ANTIGO — Sarah Meidl is an advocate.
The 45-year-old mother of three will soon be lacing up her sneakers and walking in support of the Juvenile Diabetes Foundation, raising funds and awareness for the disease that her daughter, Meredith, was diagnosed with at age 2.
And in a few months, she’ll trade in the sneakers for cycling shorts and a jersey, pedaling 100 miles in a single day in a fundraiser for the foundation. If the schedule allows, she’ll participate in two of the five rides scheduled across the nation.
In between, she works tirelessly as an advocate for those affected by violence and crime as victim witness coordinator for Langlade County.
The mix of roles allows her to blend her faith and trust in God with her belief and advocacy for science and the legal system.
“I don’t remember a time not having my faith,” she says. “It’s just a part of me.”
Meidl was born into a faith-filled family, a daughter of Steve and Mary Bradley of Antigo, and is a lifelong member St. John the Evangelist Parish, where she was confirmed. One of her fondest memories is of her grandfather, Billie Bula, who attended Mass up to age 98, always seated in the back row.
“I remember when Fr. Charlie (Hoffmann) did the funeral, he joked that it was the first time Billie ever sat up in front at church,” she says.
Meidl enrolled at the University of Wisconsin-Green Bay and earned a degree in psychology. She became involved in victim advocacy while in college, through an internship at the Family Violence Center in Green Bay.
She later served as community outreach and education coordinator for AVAIL, the Antigo-based organization serving victims of domestic and sexual abuse. Meidl has been the county’s victim witness coordinator for the past eight years.
“Victims need a voice. They need to know they are not alone and that someone cares,” Meidl says. “I’m not a judge. I’m not an attorney. I am there to help them understand the process, which can be very intimidating.”
She and her husband, Carl, married in 1997. They have two other children: son Holden, a freshman at the University of Minnesota; and daughter, Sydney, a sophomore at Antigo High School. Meredith, now 13, is a seventh grader at All Saints School in Antigo.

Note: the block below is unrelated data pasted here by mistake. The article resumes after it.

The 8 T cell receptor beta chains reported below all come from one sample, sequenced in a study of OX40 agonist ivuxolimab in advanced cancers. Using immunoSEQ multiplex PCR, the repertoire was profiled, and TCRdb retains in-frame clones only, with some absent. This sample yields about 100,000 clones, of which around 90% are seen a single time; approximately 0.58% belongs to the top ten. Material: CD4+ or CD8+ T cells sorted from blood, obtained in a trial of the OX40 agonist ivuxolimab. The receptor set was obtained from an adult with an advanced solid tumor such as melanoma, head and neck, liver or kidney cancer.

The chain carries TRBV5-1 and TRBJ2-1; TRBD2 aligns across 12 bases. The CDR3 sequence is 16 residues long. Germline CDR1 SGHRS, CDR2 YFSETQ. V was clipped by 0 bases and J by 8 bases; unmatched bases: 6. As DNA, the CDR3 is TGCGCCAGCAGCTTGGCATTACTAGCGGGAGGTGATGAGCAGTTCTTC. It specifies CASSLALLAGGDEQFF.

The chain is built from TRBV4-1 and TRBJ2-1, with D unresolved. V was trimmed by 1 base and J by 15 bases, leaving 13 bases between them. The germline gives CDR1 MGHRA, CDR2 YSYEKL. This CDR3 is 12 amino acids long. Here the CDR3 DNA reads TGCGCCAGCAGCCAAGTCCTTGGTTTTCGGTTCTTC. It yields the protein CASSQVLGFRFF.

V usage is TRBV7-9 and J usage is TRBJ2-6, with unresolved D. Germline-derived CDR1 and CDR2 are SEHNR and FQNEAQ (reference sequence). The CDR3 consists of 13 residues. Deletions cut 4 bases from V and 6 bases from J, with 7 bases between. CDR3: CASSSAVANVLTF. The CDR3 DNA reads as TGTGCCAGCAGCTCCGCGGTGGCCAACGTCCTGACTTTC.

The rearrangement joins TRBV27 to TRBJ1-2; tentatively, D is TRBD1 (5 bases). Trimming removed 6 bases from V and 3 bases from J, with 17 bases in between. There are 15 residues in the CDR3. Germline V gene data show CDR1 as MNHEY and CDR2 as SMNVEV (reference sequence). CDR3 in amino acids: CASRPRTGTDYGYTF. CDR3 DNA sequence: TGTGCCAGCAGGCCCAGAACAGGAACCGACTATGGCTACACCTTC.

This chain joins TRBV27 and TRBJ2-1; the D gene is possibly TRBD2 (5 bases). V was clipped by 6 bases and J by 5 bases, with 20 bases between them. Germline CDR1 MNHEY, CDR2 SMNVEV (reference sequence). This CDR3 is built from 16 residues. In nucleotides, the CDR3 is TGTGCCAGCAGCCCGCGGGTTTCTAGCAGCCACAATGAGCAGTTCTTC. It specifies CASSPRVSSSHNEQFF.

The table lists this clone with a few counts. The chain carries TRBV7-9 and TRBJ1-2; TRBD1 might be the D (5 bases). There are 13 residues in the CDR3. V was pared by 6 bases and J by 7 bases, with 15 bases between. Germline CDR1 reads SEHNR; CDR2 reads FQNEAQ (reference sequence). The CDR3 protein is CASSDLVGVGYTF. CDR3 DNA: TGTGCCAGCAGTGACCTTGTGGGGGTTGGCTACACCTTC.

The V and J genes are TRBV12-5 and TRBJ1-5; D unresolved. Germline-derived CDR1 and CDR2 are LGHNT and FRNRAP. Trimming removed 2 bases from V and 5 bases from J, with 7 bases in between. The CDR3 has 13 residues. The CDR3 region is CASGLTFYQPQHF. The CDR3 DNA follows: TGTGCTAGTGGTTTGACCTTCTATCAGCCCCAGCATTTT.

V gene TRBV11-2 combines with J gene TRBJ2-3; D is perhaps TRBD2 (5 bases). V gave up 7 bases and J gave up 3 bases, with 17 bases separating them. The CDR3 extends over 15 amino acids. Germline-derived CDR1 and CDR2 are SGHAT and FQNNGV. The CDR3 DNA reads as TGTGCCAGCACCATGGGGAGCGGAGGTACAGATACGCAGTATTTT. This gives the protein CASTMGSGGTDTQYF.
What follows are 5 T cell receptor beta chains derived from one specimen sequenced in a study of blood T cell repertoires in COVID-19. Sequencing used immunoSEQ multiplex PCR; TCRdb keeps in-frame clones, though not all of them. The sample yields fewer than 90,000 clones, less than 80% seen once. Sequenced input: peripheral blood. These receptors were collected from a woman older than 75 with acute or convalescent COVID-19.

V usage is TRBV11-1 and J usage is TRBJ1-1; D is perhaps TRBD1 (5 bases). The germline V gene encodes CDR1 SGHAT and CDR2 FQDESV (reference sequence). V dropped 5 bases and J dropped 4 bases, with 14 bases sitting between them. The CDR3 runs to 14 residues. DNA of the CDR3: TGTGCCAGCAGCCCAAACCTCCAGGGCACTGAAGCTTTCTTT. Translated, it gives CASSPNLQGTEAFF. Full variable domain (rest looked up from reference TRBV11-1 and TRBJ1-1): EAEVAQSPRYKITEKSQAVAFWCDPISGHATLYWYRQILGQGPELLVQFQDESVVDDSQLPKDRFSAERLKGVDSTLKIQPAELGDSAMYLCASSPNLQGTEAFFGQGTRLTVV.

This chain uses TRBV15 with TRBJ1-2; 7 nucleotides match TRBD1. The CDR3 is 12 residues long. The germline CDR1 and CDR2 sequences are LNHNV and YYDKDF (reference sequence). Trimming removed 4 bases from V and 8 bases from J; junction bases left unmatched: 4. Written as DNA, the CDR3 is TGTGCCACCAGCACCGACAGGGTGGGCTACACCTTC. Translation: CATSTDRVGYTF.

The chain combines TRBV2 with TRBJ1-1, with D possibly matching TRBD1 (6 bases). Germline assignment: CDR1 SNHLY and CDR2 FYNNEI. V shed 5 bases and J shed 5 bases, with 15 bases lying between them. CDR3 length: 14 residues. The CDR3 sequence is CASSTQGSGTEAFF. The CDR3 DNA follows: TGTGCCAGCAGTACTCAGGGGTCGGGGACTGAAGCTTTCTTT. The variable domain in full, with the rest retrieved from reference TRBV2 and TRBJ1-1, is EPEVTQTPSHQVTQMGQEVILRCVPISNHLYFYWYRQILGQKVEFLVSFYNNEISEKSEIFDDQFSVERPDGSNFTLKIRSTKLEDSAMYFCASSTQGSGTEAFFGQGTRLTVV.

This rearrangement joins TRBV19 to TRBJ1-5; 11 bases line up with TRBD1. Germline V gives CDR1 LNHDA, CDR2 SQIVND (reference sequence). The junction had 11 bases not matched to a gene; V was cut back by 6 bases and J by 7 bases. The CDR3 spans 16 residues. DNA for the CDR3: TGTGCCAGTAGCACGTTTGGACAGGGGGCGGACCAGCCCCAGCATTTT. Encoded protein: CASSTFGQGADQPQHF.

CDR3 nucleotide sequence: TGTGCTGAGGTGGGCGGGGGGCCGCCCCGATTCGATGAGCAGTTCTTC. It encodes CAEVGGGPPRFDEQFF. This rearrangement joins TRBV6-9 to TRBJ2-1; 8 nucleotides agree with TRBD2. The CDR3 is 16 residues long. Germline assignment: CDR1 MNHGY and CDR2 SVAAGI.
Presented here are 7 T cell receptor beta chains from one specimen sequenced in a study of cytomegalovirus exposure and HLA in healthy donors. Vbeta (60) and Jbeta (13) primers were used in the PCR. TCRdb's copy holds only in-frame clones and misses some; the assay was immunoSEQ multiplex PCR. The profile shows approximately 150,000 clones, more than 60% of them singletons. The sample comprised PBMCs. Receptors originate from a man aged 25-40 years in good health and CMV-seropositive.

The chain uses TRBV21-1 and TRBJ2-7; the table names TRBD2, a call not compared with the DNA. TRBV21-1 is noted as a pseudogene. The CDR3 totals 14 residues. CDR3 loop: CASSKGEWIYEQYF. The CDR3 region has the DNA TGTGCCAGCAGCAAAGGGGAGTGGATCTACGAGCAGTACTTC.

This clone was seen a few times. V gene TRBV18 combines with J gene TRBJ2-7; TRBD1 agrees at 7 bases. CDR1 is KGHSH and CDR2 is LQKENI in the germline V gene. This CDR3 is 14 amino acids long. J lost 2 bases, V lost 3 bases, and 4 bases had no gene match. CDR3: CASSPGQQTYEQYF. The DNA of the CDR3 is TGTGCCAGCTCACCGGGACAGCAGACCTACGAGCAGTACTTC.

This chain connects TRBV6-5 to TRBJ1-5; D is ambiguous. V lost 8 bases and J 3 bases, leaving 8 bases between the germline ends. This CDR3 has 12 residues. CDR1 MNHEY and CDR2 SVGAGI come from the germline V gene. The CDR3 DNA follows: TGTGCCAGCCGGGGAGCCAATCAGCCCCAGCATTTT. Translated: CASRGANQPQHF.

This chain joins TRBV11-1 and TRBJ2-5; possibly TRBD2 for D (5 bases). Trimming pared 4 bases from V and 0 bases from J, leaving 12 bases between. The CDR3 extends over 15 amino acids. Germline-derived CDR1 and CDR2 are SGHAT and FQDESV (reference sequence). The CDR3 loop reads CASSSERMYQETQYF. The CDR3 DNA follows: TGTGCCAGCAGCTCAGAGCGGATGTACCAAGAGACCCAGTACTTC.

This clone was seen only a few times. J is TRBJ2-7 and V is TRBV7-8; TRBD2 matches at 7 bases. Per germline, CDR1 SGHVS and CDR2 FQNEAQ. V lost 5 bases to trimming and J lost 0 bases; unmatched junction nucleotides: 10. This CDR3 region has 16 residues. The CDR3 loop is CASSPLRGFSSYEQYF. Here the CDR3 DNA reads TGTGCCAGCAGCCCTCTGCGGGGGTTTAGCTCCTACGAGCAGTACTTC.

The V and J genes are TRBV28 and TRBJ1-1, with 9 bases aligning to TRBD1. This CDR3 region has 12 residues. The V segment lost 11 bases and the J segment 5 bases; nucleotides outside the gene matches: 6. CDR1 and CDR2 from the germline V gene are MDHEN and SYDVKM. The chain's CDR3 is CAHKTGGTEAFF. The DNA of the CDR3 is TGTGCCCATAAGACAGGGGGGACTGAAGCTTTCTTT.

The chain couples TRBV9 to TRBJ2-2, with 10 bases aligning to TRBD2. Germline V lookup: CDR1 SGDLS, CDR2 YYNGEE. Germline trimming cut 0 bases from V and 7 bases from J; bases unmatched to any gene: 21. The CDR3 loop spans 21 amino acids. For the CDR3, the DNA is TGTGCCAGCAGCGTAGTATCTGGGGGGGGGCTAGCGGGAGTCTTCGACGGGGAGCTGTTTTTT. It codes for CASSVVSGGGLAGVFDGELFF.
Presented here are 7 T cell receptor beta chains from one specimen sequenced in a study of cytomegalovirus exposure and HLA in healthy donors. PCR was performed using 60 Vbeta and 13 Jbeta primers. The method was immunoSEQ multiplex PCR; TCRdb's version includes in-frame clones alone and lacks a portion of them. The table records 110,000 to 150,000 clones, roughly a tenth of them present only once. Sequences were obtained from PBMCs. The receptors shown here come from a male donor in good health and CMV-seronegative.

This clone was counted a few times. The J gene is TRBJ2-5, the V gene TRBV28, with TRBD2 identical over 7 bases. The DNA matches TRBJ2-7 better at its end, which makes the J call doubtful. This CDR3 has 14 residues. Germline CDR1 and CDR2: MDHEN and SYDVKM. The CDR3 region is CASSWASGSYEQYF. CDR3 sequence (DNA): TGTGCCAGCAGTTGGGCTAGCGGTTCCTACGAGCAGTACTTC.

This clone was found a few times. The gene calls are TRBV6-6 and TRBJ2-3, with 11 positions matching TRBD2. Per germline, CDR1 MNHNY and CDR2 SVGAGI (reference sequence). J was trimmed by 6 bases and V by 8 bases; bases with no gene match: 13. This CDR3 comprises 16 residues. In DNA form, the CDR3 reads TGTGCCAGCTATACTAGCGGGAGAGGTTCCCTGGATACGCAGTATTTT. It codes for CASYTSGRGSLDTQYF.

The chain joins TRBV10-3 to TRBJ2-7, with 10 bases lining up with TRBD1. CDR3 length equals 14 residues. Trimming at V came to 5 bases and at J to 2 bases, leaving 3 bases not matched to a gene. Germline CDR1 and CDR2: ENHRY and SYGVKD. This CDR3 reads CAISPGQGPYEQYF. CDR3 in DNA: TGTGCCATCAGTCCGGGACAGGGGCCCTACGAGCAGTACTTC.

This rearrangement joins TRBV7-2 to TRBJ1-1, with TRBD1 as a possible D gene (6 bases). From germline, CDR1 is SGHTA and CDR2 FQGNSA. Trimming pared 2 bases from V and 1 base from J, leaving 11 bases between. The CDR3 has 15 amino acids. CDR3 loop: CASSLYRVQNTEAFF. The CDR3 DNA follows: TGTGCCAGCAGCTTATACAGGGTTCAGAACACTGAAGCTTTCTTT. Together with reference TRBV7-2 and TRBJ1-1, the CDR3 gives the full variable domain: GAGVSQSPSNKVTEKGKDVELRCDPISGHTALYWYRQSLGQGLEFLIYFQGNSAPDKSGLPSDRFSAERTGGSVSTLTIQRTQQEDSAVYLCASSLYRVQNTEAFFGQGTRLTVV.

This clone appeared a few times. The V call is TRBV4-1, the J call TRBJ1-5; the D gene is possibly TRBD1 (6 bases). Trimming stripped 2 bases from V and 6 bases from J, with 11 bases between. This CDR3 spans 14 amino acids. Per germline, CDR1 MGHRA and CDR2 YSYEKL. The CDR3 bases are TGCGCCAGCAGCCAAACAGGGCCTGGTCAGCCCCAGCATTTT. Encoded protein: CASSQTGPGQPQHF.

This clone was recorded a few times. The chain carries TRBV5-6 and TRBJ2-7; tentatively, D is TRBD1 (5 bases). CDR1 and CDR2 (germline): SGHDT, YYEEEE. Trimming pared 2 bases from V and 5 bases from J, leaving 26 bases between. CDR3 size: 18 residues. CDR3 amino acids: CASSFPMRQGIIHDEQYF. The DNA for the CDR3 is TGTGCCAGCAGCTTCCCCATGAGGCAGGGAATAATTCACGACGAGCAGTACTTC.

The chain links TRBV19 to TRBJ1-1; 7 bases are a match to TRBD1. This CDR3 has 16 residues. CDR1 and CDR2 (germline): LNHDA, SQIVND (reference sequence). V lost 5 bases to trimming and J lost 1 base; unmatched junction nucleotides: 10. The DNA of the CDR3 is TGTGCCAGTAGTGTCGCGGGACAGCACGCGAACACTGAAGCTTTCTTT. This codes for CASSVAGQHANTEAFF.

Meidl remembers the moment when her life changed forever. The day Meredith was diagnosed with Type I diabetes in May 2008.
“Up until that moment, I was a mom. That was all I was,” she says. “After that, I became an advocate.”
The diagnosis came weeks after a national news story on a couple who chose prayer over medicine to treat their daughter, who subsequently died of untreated diabetes.
“I remember saying to myself, ‘God gave us medicine and God gave us faith, and I’m not going to let her die,’” Meidl says. “I have faith and I believe in medicine. The two work well together.”
Meidl only allowed herself a short time in what she terms “survival mode” before the grief and despair turned to anger. She vowed to fight the disease and be the number one advocate for her toddler daughter.
She learned about the Juvenile Diabetes Research Foundation, its fund-raising efforts and attempts to make life better for those with Type I diabetes and their families.
“I thought it was so unfair when people tried to comfort me by saying ‘Meredith is so young, she’ll never remember not having diabetes.’ That’s so wrong,” Meidl says. “We’ve adjusted to the relentless daily routine of blood testing, insulin administration and carb counting, but we won’t accept this as our permanent reality.”
Within a year of the diagnosis, Meidl, joined by six family members and friends, participated in her first walk to end diabetes, following a three-mile route.
The biking was a more daunting process.
“I was very hesitant about signing up for the bike ride because of the distance and training involved,” Meidl says. “My son spoke up and said, ‘Mom, I’ll ride it with you.’”
That was the start of another long series of successes.
To date, Team Meidl has raised over $100,000 over the last decade, with no sign of losing steam as this year’s fundraising season approaches.
“I call my fundraising season the rainy season because I’m always crying,” she says, as a result of all the help people offer. “I have a very generous family and we have a very generous community.”
Now a teenager, Meidl says Meredith is doing well, although it hasn’t always been easy.
“Today, Meredith’s life expectancy is maybe a year less than what it would be if she didn’t have diabetes,” Meidl says. “But with the help of JDRF, there are constantly improvements in treatments and therapies, along with a better understanding of the disease. I see those things and I think, ‘I’m doing something, I have a hand in it.’”
Meidl’s advocacy role comes at a cost.
“It can be very hard on the soul sometimes. But I hope I am making a difference,” she says.